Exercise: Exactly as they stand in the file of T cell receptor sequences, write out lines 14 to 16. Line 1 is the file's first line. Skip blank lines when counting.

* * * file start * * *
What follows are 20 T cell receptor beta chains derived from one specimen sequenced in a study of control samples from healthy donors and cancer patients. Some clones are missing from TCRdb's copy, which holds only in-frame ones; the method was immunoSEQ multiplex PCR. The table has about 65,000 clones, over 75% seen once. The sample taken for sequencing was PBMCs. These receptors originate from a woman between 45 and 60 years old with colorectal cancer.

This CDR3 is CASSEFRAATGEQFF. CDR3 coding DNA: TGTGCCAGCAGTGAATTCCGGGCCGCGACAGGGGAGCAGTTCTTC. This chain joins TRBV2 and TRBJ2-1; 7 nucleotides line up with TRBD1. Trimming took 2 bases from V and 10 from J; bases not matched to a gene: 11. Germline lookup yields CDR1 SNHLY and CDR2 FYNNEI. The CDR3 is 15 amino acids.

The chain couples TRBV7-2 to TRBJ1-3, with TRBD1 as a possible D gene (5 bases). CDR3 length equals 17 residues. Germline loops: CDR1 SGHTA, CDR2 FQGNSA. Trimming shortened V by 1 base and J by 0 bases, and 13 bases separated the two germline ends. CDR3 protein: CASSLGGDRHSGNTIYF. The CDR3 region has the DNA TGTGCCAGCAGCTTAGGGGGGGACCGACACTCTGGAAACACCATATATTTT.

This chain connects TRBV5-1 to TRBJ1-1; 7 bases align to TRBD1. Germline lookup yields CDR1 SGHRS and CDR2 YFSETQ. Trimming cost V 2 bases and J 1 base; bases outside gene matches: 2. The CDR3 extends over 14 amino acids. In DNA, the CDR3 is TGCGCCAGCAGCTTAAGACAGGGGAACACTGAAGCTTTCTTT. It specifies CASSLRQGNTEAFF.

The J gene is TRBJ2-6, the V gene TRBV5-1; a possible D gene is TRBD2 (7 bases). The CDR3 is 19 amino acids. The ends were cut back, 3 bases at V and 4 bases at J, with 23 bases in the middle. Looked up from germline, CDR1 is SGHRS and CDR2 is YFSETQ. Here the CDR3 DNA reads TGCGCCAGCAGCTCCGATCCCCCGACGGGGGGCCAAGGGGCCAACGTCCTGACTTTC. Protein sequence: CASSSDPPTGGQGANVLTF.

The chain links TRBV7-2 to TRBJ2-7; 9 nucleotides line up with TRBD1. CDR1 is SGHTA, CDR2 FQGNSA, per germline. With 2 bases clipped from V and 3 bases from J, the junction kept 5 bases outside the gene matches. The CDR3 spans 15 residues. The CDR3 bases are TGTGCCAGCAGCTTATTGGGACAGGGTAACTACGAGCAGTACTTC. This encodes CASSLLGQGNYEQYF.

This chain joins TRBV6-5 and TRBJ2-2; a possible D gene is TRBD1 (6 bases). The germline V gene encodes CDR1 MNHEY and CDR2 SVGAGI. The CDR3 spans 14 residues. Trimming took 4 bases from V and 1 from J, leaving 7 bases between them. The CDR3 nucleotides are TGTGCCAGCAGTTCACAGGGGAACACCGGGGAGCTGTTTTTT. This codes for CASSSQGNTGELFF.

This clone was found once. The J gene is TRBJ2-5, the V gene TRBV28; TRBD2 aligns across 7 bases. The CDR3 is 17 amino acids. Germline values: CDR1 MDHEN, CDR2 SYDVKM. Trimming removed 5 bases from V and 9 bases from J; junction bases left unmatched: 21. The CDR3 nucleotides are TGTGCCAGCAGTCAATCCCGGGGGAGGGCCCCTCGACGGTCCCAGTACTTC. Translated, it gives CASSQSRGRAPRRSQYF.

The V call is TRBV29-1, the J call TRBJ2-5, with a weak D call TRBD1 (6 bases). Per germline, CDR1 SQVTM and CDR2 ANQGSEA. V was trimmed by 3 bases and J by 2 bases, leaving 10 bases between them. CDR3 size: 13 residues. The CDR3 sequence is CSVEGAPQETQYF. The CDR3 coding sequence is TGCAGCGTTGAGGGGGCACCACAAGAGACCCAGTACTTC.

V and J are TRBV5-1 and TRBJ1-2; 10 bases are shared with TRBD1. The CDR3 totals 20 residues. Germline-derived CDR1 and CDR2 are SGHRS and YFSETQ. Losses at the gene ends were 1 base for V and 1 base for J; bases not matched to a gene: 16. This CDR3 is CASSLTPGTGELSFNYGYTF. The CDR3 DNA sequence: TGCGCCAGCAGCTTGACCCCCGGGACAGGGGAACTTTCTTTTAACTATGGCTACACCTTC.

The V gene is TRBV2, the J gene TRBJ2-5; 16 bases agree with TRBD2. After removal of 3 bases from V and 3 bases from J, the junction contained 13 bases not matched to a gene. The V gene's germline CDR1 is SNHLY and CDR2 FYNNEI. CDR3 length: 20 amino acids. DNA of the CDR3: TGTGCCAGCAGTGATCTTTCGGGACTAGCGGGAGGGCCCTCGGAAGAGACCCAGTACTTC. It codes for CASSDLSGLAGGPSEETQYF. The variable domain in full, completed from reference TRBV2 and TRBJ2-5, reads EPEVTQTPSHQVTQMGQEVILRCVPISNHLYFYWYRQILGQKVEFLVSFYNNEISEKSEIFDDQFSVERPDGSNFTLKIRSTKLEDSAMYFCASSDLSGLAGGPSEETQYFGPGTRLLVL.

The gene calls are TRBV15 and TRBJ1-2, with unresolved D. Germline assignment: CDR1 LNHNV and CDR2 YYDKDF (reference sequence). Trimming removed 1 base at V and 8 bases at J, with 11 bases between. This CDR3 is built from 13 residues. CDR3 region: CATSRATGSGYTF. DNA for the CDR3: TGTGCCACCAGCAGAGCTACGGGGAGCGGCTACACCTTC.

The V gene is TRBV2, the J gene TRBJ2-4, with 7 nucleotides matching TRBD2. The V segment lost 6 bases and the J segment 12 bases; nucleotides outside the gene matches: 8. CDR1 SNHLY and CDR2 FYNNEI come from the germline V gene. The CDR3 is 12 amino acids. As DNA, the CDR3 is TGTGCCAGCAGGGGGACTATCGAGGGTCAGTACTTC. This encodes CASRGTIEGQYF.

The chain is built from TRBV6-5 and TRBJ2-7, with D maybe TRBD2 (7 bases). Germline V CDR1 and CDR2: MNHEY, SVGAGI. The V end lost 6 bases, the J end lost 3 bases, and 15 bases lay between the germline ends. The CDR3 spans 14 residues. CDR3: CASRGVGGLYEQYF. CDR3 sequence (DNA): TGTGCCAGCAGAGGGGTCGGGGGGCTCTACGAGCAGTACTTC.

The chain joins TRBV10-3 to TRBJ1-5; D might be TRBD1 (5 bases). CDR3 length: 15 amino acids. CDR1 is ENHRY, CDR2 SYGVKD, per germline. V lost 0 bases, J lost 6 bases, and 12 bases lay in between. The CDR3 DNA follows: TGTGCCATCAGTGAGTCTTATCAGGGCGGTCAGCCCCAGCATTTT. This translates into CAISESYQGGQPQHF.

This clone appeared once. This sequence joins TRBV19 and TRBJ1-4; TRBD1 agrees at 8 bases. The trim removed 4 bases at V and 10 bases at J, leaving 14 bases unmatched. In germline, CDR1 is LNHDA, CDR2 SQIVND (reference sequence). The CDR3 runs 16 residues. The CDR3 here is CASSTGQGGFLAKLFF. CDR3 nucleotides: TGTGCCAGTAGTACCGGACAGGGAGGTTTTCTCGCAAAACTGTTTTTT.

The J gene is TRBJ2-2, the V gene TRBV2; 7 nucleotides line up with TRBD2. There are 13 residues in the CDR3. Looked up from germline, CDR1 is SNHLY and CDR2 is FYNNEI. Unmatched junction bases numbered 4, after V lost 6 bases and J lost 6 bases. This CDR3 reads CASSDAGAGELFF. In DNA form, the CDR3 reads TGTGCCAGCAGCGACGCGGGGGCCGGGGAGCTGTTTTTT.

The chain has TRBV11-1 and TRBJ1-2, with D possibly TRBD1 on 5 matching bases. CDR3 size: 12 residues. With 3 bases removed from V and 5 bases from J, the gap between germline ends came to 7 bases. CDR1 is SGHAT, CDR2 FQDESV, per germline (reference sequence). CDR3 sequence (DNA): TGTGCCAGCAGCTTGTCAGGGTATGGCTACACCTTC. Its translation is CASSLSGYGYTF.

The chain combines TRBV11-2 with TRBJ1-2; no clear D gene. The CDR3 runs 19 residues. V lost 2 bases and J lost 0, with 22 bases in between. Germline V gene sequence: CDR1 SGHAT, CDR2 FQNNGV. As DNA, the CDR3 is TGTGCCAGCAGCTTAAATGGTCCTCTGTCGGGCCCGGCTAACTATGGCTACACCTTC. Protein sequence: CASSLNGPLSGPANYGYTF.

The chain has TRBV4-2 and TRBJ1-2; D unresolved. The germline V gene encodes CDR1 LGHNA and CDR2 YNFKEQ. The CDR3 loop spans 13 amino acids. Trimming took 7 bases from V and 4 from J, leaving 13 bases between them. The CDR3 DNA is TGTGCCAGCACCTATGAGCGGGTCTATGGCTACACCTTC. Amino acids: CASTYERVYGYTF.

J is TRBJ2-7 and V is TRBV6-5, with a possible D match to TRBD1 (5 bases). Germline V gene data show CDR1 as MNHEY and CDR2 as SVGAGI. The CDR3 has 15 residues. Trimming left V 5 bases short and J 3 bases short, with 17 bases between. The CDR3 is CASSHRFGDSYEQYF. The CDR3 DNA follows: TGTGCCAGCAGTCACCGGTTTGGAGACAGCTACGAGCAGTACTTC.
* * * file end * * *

The chain is built from TRBV6-5 and TRBJ2-7, with D maybe TRBD2 (7 bases). Germline V CDR1 and CDR2: MNHEY, SVGAGI. The V end lost 6 bases, the J end lost 3 bases, and 15 bases lay between the germline ends. The CDR3 spans 14 residues. CDR3: CASRGVGGLYEQYF. CDR3 sequence (DNA): TGTGCCAGCAGAGGGGTCGGGGGGCTCTACGAGCAGTACTTC.

The chain joins TRBV10-3 to TRBJ1-5; D might be TRBD1 (5 bases). CDR3 length: 15 amino acids. CDR1 is ENHRY, CDR2 SYGVKD, per germline. V lost 0 bases, J lost 6 bases, and 12 bases lay in between. The CDR3 DNA follows: TGTGCCATCAGTGAGTCTTATCAGGGCGGTCAGCCCCAGCATTTT. This translates into CAISESYQGGQPQHF.

This clone appeared once. This sequence joins TRBV19 and TRBJ1-4; TRBD1 agrees at 8 bases. The trim removed 4 bases at V and 10 bases at J, leaving 14 bases unmatched. In germline, CDR1 is LNHDA, CDR2 SQIVND (reference sequence). The CDR3 runs 16 residues. The CDR3 here is CASSTGQGGFLAKLFF. CDR3 nucleotides: TGTGCCAGTAGTACCGGACAGGGAGGTTTTCTCGCAAAACTGTTTTTT.